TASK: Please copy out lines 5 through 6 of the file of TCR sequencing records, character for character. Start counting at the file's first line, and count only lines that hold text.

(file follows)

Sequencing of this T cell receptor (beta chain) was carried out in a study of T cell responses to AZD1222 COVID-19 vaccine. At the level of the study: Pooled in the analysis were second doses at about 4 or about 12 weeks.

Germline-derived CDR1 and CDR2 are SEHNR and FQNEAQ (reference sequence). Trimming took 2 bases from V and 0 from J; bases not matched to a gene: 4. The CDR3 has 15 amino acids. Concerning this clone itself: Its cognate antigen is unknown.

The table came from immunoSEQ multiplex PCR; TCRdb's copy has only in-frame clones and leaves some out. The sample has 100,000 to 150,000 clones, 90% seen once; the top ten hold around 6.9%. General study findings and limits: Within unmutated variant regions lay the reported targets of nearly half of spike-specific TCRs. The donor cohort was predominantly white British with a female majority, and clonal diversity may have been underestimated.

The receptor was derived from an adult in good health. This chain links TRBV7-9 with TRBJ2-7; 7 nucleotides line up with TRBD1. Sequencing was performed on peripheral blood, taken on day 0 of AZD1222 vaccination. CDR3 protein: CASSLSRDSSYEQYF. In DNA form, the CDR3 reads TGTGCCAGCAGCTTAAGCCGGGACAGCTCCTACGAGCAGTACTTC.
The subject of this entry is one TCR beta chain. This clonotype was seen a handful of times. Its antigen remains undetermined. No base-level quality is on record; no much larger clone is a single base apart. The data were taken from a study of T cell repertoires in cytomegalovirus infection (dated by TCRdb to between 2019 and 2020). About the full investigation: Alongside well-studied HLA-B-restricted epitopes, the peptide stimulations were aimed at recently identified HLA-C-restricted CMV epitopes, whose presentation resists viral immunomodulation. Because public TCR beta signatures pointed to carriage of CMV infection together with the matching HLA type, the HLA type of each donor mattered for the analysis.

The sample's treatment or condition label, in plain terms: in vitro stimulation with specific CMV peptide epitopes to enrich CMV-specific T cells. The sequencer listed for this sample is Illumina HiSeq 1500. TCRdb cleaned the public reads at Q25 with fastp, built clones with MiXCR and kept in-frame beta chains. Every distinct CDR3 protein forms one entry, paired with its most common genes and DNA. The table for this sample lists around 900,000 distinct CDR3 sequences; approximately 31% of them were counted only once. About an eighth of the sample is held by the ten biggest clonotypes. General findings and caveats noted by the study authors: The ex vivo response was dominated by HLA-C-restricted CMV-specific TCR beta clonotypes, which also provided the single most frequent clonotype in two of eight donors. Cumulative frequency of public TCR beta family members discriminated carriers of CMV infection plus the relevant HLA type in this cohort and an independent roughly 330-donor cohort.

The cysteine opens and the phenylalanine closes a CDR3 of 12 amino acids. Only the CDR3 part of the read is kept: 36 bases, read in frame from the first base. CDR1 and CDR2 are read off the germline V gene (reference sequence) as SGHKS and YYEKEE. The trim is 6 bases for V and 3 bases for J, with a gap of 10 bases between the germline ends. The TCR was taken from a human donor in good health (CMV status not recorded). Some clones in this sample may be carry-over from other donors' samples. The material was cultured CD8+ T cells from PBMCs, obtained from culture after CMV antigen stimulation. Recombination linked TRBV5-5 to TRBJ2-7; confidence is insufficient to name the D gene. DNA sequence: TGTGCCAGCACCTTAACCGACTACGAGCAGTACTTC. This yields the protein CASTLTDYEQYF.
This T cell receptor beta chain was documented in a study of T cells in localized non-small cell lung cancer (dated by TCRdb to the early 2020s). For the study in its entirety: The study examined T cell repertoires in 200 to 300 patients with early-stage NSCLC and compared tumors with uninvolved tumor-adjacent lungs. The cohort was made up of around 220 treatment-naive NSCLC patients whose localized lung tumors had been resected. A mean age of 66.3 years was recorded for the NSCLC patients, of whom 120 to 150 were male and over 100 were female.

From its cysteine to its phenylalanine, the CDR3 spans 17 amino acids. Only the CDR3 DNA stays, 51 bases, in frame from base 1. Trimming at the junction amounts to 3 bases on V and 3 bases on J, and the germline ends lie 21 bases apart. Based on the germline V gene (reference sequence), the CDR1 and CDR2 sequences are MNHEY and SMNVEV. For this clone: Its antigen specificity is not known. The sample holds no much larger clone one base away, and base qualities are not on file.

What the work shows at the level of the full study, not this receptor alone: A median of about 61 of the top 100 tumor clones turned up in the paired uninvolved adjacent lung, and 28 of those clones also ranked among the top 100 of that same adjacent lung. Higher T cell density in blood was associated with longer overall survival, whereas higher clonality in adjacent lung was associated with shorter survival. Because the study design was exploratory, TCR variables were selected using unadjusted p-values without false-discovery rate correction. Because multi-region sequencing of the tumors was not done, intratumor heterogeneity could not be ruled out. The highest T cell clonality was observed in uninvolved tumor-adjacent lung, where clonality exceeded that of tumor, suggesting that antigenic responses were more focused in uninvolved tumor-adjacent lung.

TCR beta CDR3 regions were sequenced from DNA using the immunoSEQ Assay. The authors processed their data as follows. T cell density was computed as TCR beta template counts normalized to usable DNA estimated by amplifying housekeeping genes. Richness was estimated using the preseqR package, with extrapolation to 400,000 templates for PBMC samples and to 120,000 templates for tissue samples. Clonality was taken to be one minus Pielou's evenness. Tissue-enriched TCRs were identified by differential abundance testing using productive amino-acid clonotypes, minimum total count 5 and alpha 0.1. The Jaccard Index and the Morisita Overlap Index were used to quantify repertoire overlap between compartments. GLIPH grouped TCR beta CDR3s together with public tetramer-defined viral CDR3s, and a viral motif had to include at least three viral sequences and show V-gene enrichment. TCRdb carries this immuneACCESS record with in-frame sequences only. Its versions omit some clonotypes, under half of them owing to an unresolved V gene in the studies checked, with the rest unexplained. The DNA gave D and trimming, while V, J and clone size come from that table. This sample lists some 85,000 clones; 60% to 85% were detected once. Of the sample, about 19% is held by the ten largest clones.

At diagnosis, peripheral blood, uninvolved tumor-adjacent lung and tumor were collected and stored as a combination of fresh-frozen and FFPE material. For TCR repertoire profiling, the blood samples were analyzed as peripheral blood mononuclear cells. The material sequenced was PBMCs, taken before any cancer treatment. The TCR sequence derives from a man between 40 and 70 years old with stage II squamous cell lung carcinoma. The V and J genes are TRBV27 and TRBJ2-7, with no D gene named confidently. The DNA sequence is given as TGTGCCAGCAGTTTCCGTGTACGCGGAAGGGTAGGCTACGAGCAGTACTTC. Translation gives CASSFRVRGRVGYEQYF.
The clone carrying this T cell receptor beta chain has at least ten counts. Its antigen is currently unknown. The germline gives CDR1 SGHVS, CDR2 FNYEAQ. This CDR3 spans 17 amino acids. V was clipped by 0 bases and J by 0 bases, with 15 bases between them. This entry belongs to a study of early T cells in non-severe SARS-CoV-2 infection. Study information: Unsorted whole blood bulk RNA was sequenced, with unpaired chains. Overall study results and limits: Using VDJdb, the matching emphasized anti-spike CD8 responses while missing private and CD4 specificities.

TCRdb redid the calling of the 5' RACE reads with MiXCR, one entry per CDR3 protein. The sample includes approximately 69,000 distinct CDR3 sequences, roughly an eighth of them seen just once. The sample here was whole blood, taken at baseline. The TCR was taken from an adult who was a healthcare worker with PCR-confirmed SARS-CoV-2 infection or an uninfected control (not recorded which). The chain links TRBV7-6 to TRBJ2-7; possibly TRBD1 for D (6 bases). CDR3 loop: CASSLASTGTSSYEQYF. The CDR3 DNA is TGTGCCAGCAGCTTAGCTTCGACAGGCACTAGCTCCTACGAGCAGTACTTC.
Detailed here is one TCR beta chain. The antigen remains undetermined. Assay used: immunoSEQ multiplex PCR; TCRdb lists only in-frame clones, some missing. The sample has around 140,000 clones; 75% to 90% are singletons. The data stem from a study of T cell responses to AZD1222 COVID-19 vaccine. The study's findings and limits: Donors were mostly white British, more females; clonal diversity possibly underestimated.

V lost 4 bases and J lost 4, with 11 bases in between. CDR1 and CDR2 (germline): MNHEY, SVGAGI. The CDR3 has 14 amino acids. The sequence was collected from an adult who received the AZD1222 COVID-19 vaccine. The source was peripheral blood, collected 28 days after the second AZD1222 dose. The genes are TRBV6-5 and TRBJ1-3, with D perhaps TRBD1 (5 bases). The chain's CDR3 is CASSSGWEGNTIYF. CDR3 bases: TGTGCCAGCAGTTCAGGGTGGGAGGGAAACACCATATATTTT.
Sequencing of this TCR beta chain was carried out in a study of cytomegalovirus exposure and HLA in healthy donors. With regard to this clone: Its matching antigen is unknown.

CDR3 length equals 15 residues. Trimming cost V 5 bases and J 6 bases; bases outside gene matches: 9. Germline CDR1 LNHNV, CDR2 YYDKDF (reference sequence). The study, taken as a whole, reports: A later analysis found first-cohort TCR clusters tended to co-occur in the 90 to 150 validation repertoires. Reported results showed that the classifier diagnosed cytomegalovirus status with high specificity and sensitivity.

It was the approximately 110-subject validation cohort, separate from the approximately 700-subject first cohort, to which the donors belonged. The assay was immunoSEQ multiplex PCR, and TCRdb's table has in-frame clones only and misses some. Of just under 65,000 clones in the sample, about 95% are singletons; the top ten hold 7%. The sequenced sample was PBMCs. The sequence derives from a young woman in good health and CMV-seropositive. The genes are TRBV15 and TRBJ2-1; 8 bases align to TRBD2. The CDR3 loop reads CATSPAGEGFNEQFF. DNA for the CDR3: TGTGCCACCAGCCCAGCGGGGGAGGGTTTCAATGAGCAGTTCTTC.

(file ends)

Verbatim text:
The subject of this entry is one TCR beta chain. This clonotype was seen a handful of times. Its antigen remains undetermined. No base-level quality is on record; no much larger clone is a single base apart. The data were taken from a study of T cell repertoires in cytomegalovirus infection (dated by TCRdb to between 2019 and 2020). About the full investigation: Alongside well-studied HLA-B-restricted epitopes, the peptide stimulations were aimed at recently identified HLA-C-restricted CMV epitopes, whose presentation resists viral immunomodulation. Because public TCR beta signatures pointed to carriage of CMV infection together with the matching HLA type, the HLA type of each donor mattered for the analysis.

The sample's treatment or condition label, in plain terms: in vitro stimulation with specific CMV peptide epitopes to enrich CMV-specific T cells. The sequencer listed for this sample is Illumina HiSeq 1500. TCRdb cleaned the public reads at Q25 with fastp, built clones with MiXCR and kept in-frame beta chains. Every distinct CDR3 protein forms one entry, paired with its most common genes and DNA. The table for this sample lists around 900,000 distinct CDR3 sequences; approximately 31% of them were counted only once. About an eighth of the sample is held by the ten biggest clonotypes. General findings and caveats noted by the study authors: The ex vivo response was dominated by HLA-C-restricted CMV-specific TCR beta clonotypes, which also provided the single most frequent clonotype in two of eight donors. Cumulative frequency of public TCR beta family members discriminated carriers of CMV infection plus the relevant HLA type in this cohort and an independent roughly 330-donor cohort.